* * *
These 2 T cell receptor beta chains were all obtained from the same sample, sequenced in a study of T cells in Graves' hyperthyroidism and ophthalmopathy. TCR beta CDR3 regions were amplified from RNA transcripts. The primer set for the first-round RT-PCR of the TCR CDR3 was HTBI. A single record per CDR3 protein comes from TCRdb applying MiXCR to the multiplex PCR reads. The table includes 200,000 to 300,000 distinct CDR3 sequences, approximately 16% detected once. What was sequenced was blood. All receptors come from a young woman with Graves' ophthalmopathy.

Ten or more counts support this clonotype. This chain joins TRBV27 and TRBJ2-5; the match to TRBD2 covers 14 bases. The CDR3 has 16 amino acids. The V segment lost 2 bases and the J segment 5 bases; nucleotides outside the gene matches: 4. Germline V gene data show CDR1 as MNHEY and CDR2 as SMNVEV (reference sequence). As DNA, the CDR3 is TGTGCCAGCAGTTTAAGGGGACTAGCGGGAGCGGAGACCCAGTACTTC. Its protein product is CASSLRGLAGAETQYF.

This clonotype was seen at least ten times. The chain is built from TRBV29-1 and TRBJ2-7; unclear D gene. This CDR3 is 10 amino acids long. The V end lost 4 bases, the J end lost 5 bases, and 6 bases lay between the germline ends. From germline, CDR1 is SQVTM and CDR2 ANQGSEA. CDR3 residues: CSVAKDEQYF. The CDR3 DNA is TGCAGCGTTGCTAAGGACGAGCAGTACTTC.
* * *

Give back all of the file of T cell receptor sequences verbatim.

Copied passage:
These 2 T cell receptor beta chains were all obtained from the same sample, sequenced in a study of T cells in Graves' hyperthyroidism and ophthalmopathy. TCR beta CDR3 regions were amplified from RNA transcripts. The primer set for the first-round RT-PCR of the TCR CDR3 was HTBI. A single record per CDR3 protein comes from TCRdb applying MiXCR to the multiplex PCR reads. The table includes 200,000 to 300,000 distinct CDR3 sequences, approximately 16% detected once. What was sequenced was blood. All receptors come from a young woman with Graves' ophthalmopathy.

Ten or more counts support this clonotype. This chain joins TRBV27 and TRBJ2-5; the match to TRBD2 covers 14 bases. The CDR3 has 16 amino acids. The V segment lost 2 bases and the J segment 5 bases; nucleotides outside the gene matches: 4. Germline V gene data show CDR1 as MNHEY and CDR2 as SMNVEV (reference sequence). As DNA, the CDR3 is TGTGCCAGCAGTTTAAGGGGACTAGCGGGAGCGGAGACCCAGTACTTC. Its protein product is CASSLRGLAGAETQYF.

This clonotype was seen at least ten times. The chain is built from TRBV29-1 and TRBJ2-7; unclear D gene. This CDR3 is 10 amino acids long. The V end lost 4 bases, the J end lost 5 bases, and 6 bases lay between the germline ends. From germline, CDR1 is SQVTM and CDR2 ANQGSEA. CDR3 residues: CSVAKDEQYF. The CDR3 DNA is TGCAGCGTTGCTAAGGACGAGCAGTACTTC.